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Lawrence Livermore Scientists Testing Nuclear Weapons Defense Against Earth-Threatening Asteroids – CBS San Francisco



LIVERMORE (CBS SF) – It sounds like a scene from a Hollywood sci-fi thriller, but researchers from the Lawrence Livermore National lab have joined an Air Force team of technologists to test whether a nuclear explosion could be used to deflect an earth-threatening asteroid.

Whether it’s Bruce Willis and his crew of oil rigs taking an asteroid as it approaches Earth in ‘Armageddon’ or Tia Leoni and her father awaiting a massive tidal wave from an asteroid strike in ‘Deep Impact’, Hollywood has been fascinated by threat from space.

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Lansing Horan IV, a team member, said the research was focused on neutron radiation from a nuclear detonation, as neutrons can be more penetrating than X-rays.

“This means that a neutron yield can potentially heat larger amounts of asteroid surface material and therefore be more effective at deflecting asteroids than an X-ray yield,”

; he said.

Horan said there are two basic options for defeating an asteroid: perturbation or deflection.

Interference is the process of giving so much energy to the asteroid that it is robustly crushed into many fragments moving at extreme speeds.

“Previous work showed that more than 99.5 percent of the original asteroid mass would miss Earth,” he said. “This path of disruption is likely to be considered if the warning time before an asteroid impact is short and / or the asteroid is relatively small.”

Bending is the gentler approach that involves giving a smaller amount of energy to the asteroid, keeping the object intact and pushing it on a slightly different trajectory at a slightly changing speed.

“Over time, with many years before impact, even a small speed change could add a ground-missing distance,” Horan said. Bending can generally be preferred as the safer and more ‘elegant’ option if we have sufficient warning time to adopt this kind of reaction. Therefore, our work focused on deflection. ”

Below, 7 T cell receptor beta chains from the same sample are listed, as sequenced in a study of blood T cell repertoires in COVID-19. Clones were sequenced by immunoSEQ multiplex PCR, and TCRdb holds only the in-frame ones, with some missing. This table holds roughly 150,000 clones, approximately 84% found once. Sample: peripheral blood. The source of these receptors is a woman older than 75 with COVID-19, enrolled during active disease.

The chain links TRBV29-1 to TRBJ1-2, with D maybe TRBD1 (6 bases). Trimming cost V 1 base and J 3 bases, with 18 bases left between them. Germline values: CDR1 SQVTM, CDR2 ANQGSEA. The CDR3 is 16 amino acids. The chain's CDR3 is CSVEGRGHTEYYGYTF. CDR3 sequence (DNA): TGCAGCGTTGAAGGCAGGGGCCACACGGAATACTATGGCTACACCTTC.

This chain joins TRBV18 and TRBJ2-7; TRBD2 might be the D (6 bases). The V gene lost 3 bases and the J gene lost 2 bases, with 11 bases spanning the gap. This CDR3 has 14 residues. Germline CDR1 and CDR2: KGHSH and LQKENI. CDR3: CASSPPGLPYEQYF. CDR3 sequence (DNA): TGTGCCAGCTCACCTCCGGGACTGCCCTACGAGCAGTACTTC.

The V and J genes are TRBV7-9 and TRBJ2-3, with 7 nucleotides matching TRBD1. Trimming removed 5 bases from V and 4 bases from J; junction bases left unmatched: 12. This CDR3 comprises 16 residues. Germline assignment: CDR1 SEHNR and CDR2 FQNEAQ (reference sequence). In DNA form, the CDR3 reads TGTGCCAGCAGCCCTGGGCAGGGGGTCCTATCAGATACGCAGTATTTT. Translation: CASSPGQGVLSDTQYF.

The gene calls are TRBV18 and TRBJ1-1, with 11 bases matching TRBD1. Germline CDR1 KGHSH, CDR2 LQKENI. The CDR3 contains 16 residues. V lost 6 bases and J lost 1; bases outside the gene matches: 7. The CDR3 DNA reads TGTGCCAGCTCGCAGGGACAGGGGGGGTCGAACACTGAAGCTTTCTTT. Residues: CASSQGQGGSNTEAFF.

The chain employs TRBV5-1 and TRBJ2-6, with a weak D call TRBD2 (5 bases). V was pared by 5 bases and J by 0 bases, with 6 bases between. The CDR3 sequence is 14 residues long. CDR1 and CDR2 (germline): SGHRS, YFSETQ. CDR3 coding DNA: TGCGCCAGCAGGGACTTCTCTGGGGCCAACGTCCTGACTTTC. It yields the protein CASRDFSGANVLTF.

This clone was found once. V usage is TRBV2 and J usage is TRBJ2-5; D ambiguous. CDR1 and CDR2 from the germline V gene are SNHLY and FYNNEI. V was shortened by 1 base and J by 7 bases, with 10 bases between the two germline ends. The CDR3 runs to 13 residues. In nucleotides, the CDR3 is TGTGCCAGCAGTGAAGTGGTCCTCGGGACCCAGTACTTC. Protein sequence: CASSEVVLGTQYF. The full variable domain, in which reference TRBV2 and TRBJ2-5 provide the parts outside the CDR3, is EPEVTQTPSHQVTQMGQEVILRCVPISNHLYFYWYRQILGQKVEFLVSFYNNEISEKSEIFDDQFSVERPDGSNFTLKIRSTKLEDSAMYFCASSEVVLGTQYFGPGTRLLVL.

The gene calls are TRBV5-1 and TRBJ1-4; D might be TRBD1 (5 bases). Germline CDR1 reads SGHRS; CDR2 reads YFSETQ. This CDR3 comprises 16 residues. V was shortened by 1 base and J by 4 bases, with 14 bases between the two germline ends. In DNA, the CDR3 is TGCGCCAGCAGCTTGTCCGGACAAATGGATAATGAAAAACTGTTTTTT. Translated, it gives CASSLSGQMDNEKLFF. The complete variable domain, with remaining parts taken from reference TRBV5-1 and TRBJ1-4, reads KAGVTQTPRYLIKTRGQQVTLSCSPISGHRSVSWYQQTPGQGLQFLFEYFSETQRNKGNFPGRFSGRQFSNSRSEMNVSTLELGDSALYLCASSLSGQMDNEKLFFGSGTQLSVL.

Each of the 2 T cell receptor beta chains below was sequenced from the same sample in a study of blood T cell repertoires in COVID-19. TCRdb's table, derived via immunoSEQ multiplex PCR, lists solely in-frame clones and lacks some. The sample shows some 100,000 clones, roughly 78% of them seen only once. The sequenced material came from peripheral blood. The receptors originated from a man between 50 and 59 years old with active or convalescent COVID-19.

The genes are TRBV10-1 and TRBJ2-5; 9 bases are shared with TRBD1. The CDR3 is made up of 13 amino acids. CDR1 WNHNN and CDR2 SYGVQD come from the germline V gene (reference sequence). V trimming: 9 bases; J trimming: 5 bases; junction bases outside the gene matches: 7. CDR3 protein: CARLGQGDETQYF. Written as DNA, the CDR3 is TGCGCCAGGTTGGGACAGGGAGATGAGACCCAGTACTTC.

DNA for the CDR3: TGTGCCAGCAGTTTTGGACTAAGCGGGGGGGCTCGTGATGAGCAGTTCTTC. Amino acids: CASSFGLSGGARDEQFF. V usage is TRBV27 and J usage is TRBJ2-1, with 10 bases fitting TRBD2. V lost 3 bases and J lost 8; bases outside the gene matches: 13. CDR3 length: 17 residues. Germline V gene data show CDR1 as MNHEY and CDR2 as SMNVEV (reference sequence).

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Horan said the work was a small step forward for nuclear deflection simulations.

“An ultimate goal would be to determine the optimal neutron energy spectrum, the scattering of neutron energy effects that deposit their energy in the most ideal way to maximize the resulting velocity change or deflection,” he said.

Horan said the research showed that precision and accuracy in data on energy disposal is important.

“If the energy deposition input is wrong, we should not have much confidence in the asteroid deflection output,” he said. “We now know that the energy deposition profile is most important for large yields that will be used to deflect large asteroids.”

He said that if there were to be a plan to mitigate a large incoming asteroid, the spatial profile of the energy position should be taken into account for the correct model of the expected asteroid velocity change.

“On the other hand, energy coupling efficiency is always important to consider, even for low yields against small asteroids,” he said. “We found that the size of the energy deposit is the factor that most strongly predicts the overall deflection of asteroids, affecting the final velocity change more than the spatial distribution does.”

In order to plan an asteroid-breaking mission, it is necessary to take these energy parameters into account in order to have correct simulations and expectations.

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“It is important that we investigate and understand all asteroid mitigation technologies to maximize the tools in our toolkit,” Horan said. “In certain scenarios, the use of a nuclear device to deflect an asteroid would bring several advantages over non-nuclear alternatives. In fact, if the warning time is short and / or the incident asteroid is large, a nuclear explosive may be our only practical option for deflection and / or disturbance. ”


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